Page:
The Poem

(Critical Guide to Poetry for Students)

The title refers to the firing of naval guns on the English Channel, guns apparently engaging in a military exercise. The poem registers a complex response to this event, using nine stanzas, each a quatrain set in an abab rhyme scheme, one of the most common forms of English poetry.

In “Channel Firing,” Thomas Hardy uses the first-person plural, though the “We” might be thought of as a single individual speaking for his companions as well as for himself. The “We” are all dead and buried in a graveyard situated beside a church. This location is indicated not only by the reference to an “altar-crumb” but also by the word “chancel,” which means the space around the altar of a church for the clergy and the choir, as well as by the term “glebe cow,” which means a cow pastured on church grounds for the pastor’s use.

The first two stanzas describe the arousal of the dead by the sound of the guns, a sound that is interpreted by them as signaling the arrival of Judgment Day. That occasion, according to Christian belief, will see the destruction of the world as humans know it, the resurrection of the dead, and their assignment by God, along with those still living, to eternal bliss or eternal torment.

God does in fact enter but not to proceed to judgment. Rather, He assures the dead that the sounds they have heard are simply those of guns at sea practicing to make war even bloodier (“redder”) than it...

(The entire section is 526 words.)

Forms and Devices

(Critical Guide to Poetry for Students)

Hardy has made a daring choice of speakers for the telling of this curious anecdote, employing not only the dead, whose actions and speech are reported to the reader directly, but also God Himself, who speaks condemningly of humankind. The presence of these beings, along with the graveyard setting, would seem to make for an unrelievedly solemn and moralistic piece, but in fact “Channel Firing” works to subvert such an effect through the use of irony.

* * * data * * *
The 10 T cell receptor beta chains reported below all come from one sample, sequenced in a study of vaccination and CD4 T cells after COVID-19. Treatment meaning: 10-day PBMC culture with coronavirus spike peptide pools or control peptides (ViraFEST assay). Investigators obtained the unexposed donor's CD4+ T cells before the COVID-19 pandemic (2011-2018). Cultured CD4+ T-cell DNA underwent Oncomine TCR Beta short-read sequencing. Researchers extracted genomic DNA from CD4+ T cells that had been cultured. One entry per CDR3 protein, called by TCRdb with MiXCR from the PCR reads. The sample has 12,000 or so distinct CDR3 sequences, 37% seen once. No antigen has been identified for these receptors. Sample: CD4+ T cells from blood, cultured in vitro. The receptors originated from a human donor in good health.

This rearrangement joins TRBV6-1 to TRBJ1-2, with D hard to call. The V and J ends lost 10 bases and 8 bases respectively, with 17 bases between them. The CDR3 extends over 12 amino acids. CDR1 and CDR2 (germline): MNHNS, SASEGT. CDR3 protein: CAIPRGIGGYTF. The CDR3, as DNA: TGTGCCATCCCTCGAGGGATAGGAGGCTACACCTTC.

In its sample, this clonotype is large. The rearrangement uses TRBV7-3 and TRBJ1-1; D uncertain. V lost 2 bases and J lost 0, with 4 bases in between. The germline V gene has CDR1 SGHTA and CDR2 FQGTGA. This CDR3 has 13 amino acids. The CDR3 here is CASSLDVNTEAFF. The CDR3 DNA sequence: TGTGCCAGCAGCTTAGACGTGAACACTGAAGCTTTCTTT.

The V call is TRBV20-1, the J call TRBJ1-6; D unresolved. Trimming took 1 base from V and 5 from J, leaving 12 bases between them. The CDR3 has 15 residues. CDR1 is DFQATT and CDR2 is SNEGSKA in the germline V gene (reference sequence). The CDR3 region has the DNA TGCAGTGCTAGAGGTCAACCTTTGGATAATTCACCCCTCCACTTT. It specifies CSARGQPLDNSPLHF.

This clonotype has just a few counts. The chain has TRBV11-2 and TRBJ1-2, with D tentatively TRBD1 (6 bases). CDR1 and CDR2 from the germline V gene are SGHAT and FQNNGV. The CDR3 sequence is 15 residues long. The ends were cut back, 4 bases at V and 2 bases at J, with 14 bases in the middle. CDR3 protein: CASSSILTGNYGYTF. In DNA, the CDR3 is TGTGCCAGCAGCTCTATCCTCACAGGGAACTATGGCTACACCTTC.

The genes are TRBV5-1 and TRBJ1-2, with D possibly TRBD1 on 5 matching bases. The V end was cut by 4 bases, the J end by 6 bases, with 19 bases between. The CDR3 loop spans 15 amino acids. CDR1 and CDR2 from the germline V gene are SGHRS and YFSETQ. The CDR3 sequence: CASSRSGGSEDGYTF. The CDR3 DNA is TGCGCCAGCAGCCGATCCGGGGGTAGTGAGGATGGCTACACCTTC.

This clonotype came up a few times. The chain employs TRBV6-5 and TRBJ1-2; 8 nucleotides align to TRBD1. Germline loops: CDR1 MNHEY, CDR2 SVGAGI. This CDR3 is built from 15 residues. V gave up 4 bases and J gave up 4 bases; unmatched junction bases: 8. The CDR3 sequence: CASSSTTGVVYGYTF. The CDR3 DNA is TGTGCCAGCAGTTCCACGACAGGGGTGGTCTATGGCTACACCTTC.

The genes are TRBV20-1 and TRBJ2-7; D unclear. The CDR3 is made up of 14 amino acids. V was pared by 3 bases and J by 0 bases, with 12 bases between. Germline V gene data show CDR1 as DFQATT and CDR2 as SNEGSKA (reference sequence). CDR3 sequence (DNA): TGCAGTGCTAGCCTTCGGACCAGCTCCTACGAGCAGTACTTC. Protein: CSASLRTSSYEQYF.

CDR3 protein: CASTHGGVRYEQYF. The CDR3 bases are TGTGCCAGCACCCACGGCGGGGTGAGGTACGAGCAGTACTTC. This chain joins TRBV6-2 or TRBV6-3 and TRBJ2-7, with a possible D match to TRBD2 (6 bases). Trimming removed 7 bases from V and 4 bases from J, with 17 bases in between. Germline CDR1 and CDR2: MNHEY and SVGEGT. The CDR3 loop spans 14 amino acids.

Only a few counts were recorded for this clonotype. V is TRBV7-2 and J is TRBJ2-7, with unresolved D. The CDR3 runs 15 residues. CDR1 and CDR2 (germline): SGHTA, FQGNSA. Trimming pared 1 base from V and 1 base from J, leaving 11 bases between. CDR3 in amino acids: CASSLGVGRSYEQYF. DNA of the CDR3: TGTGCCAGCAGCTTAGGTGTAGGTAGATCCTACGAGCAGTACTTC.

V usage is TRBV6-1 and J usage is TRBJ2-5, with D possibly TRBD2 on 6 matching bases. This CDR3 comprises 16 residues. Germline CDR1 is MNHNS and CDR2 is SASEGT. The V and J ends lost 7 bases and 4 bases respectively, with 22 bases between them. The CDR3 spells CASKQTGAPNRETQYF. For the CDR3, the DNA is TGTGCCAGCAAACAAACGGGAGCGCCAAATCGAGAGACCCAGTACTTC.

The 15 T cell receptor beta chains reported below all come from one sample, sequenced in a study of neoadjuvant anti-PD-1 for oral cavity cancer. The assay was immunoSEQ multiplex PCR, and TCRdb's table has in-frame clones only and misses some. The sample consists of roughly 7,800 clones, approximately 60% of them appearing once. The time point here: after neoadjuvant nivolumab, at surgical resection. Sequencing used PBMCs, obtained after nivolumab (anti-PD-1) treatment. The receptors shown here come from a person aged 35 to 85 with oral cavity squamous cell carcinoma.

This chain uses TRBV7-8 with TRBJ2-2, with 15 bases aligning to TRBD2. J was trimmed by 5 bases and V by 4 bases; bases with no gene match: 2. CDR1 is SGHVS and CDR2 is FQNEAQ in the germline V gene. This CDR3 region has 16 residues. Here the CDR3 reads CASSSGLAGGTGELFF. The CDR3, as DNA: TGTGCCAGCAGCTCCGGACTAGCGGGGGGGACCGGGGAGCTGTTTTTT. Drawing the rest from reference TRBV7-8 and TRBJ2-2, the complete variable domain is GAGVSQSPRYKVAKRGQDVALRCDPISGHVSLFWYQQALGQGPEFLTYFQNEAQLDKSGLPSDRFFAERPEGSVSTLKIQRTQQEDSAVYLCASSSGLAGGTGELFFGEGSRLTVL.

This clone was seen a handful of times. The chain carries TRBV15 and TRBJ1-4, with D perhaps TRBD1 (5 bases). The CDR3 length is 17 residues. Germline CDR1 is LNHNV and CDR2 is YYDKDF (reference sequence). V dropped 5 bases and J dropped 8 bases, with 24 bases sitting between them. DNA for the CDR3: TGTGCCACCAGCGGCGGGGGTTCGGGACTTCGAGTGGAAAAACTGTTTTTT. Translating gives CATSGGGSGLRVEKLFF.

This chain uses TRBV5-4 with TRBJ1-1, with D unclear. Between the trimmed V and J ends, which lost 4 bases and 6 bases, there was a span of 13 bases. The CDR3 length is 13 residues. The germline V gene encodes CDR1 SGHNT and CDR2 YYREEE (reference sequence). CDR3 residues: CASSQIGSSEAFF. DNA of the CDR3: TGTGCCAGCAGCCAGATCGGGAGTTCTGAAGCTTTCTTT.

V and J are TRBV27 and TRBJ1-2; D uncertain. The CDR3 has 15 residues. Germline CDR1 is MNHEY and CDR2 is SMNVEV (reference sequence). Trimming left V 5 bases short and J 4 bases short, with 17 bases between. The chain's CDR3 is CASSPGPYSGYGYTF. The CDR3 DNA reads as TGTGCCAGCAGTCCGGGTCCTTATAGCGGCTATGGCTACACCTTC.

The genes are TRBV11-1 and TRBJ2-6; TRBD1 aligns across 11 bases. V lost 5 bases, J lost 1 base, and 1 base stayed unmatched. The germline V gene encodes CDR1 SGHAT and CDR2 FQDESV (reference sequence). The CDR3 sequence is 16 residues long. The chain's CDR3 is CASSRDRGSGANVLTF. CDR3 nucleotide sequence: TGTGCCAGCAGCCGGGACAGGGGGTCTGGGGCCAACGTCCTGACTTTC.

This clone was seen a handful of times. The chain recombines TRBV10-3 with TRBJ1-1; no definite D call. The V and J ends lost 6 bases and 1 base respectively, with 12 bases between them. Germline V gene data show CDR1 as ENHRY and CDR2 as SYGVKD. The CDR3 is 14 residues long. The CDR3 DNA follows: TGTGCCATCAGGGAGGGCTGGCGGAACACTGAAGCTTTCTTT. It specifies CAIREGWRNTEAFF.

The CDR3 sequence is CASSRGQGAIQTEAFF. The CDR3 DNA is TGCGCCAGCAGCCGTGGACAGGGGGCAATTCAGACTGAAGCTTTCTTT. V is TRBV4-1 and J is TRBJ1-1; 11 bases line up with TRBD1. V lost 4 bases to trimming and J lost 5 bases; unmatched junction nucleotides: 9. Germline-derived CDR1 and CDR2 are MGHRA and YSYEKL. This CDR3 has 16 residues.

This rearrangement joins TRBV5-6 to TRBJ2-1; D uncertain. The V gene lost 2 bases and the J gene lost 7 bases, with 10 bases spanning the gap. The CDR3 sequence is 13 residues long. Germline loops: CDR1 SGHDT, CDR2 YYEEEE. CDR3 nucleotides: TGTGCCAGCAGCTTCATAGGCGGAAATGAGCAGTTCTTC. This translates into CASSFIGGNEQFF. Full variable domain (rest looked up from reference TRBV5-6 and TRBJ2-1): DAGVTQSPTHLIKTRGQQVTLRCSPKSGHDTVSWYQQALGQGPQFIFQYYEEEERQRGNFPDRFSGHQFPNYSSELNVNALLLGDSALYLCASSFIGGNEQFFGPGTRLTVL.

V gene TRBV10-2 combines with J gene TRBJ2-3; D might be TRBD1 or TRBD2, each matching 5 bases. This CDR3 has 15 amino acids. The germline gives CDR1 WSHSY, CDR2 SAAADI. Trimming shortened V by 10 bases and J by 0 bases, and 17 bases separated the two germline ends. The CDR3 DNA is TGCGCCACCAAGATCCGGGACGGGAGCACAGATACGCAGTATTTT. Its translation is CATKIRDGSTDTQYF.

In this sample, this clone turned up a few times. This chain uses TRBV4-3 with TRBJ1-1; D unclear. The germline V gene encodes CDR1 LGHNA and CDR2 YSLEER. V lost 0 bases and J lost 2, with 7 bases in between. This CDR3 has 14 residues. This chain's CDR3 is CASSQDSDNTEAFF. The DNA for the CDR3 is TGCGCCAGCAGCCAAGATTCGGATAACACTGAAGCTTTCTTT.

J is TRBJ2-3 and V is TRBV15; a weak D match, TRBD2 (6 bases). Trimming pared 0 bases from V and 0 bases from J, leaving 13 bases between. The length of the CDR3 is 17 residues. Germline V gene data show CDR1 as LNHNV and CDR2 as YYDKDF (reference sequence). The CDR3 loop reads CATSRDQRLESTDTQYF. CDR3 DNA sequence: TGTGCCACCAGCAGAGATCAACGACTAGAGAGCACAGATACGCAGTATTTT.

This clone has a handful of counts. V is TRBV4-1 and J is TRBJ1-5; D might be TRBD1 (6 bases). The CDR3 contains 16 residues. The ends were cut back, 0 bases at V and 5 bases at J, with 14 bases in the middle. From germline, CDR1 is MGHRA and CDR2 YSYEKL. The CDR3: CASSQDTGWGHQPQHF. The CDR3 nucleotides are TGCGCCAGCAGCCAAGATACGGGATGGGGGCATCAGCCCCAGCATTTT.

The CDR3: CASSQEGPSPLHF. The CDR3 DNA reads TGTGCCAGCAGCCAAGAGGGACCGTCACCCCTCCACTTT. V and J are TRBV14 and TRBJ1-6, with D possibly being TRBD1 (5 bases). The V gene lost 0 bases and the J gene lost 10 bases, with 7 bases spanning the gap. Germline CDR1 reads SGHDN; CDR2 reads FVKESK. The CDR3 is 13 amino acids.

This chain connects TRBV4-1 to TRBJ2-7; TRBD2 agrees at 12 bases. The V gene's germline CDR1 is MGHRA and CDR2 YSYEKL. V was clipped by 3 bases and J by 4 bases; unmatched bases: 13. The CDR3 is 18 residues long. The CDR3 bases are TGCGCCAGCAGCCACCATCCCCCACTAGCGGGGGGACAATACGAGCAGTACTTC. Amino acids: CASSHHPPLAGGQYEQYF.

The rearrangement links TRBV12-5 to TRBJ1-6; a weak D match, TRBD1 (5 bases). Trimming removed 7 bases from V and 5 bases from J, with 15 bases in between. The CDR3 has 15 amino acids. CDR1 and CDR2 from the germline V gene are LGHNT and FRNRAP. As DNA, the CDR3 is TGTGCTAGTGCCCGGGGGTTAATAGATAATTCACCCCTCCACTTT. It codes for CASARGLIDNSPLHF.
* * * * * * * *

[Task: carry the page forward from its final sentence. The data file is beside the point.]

Irony comes in various forms, but it always involves a gap or discrepancy of some sort. One such gap occurs between the thrust of the first six lines and that of the next three. The initial somberness and spookiness created by guns shaking coffins, the disturbing of the dead, and the awakening of dogs who then proceed to howl in a “drearisome” manner is undercut by the distinctly unthreatening details of the mouse, the withdrawing worms, and, most of all, the drooling cow. Hardy heightens the incongruous presence of the cow by having it enter the poem in the same line that sees the entrance of God. The setup of that line—“The glebe cow drooled. Till God called, ‘No’ ”—creates the momentary impression that God is enjoining the cow not to drool, a patently ridiculous effect.

Even when the reader continues and realizes that the “No” refers to the fact that God is informing the dead that it is not Judgment Day, irony persists. It now involves the discrepancy between the way one...

(The entire section is 490 words.)